And finally, the act also authorized the issuance of silver and gold certificates, however, once again we find a most curious and puzzling provision - the prohibition of the gold certificates from being used for private debts.

The contradictions and incongruities of the Coinage Act of 1900 beg human comprehension and understanding, and most notable is the lack of any semblance of honest disclosure. The Constitution on the other hand is most clear, precise, and honest:

Article I, Section 8, Clause 5. The Congress shall have Power...To coin Money, regulate the Value thereof, and of foreign Coin, and fix the Standard of Weights and Measures.

Article I, Section 9, Clause 7. No Money shall be drawn from the Treasury, but in Consequence of Appropriations made by Law.

Article I, Section 10, Clause 1. No State shall...coin Money; emit Bills of Credit; make any Thing but gold and silver Coin a Tender in Payment of Debt. [9]

More will be forthcoming.

Come visit our new website: Honest Money Gold & Silver Report
And read the Open Letter to Congress


[1] 110 US
[2] Precious Metals Timing by Ron Rosen
[3] Same as above
[4] Same
[5] Federal Reserve Act of 1913
[6] Precious Metals Timing by Ron Rosen
[7] 110 US at 451
[8] Gold Standard Act of 1900
[9] The United States Constitution



Douglas V. Gnazzo

Author: Douglas V. Gnazzo

Douglas V. Gnazzo
Honest Money Gold & Silver Report

Douglas V. Gnazzo is the retired CEO of New England Renovation LLC, a historical restoration contractor that specialized in the restoration of older buildings and vintage historic landmarks. Mr. Gnazzo writes for numerous websites, and his work appears both here and abroad. Just recently, he was honored by being chosen as a Foundation Scholar for the Foundation of Monetary Education (FAME).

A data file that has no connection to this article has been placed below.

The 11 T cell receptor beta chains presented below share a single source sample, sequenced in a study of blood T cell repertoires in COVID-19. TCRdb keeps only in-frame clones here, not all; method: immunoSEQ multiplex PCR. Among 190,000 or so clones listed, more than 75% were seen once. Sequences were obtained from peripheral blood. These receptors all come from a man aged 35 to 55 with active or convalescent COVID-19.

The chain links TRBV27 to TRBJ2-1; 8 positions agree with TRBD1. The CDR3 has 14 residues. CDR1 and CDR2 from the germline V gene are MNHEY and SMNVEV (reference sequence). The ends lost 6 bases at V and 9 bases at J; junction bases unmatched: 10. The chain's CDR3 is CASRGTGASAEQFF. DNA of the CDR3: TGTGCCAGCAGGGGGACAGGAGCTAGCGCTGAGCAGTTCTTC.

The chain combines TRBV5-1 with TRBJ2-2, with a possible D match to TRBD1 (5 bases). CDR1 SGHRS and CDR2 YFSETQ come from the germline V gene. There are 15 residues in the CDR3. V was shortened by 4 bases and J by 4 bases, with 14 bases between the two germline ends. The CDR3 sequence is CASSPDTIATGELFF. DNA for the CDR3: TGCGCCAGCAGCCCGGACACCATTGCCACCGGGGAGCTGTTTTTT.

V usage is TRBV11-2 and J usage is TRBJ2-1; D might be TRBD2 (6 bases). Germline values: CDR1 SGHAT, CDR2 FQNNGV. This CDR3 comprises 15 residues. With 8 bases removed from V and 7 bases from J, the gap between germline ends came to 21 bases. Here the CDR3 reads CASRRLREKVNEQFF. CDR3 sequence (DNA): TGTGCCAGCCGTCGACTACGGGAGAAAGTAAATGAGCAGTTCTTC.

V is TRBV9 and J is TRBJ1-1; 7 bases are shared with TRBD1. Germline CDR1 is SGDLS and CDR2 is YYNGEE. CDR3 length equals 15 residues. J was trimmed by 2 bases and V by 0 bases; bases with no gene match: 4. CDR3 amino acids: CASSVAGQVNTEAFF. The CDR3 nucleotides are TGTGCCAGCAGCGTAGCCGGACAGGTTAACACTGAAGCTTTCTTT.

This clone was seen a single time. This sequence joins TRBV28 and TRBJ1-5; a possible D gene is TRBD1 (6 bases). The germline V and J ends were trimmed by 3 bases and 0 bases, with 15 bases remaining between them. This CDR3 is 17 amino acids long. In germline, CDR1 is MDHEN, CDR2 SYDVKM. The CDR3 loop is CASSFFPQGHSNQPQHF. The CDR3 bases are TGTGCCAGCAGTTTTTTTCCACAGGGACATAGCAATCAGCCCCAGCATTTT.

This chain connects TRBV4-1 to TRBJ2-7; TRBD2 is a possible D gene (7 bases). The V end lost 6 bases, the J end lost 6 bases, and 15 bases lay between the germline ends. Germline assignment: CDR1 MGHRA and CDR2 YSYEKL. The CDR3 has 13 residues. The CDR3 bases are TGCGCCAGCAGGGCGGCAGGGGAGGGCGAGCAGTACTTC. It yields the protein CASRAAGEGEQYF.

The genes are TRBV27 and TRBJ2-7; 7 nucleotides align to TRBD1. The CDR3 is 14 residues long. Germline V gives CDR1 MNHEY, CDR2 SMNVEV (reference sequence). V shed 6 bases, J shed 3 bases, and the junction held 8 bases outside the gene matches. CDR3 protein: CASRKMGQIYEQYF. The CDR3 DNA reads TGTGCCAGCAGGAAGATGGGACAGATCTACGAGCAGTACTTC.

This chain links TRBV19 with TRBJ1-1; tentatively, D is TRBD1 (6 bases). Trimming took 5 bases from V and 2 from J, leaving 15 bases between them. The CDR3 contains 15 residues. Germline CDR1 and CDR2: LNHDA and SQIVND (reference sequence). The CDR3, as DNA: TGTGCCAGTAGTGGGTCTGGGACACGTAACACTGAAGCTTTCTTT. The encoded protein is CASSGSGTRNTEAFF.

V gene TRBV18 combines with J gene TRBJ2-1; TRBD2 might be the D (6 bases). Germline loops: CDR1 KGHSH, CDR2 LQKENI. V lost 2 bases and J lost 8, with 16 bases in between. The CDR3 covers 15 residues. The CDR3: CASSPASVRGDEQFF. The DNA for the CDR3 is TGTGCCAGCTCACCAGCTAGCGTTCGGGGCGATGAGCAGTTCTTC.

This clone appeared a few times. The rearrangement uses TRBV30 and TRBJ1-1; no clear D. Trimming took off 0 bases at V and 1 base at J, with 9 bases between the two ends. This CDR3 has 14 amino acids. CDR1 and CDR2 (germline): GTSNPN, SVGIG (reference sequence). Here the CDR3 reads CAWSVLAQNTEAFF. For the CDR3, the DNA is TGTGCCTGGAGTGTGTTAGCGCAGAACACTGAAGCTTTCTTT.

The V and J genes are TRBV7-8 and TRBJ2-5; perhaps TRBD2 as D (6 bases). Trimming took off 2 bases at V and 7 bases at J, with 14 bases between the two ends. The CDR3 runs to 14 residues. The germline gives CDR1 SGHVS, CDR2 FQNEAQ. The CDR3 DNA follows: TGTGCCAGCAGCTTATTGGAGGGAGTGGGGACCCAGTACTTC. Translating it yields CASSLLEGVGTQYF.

Disclaimer: The contents of this article represent the opinions of Douglas V. Gnazzo. Nothing contained herein is intended as investment advice or recommendations for specific investment decisions, and you should not rely on it as such. Douglas V. Gnazzo is not a registered investment advisor. Information and analysis above are derived from sources and using methods believed to be reliable, but Douglas. V. Gnazzo cannot accept responsibility for any trading losses you may incur as a result of your reliance on this analysis and will not be held liable for the consequence of reliance upon any opinion or statement contained herein or any omission. Individuals should consult with their broker and personal financial advisors before engaging in any trading activities. Do your own due diligence regarding personal investment decisions. This article may contain information that is confidential and/or protected by law. The purpose of this article is intended to be used as an educational discussion of the issues involved. Douglas V. Gnazzo is not a lawyer or a legal scholar. Information and analysis derived from the quoted sources are believed to be reliable and are offered in good faith. Only a highly trained and certified and registered legal professional should be regarded as an authority on the issues involved; and all those seeking such an authoritative opinion should do their own due diligence and seek out the advice of a legal professional. Lastly, Douglas V. Gnazzo believes that The United States of America is the greatest country on Earth, but that it can yet become greater. This article is written to help facilitate that greater becoming. God Bless America.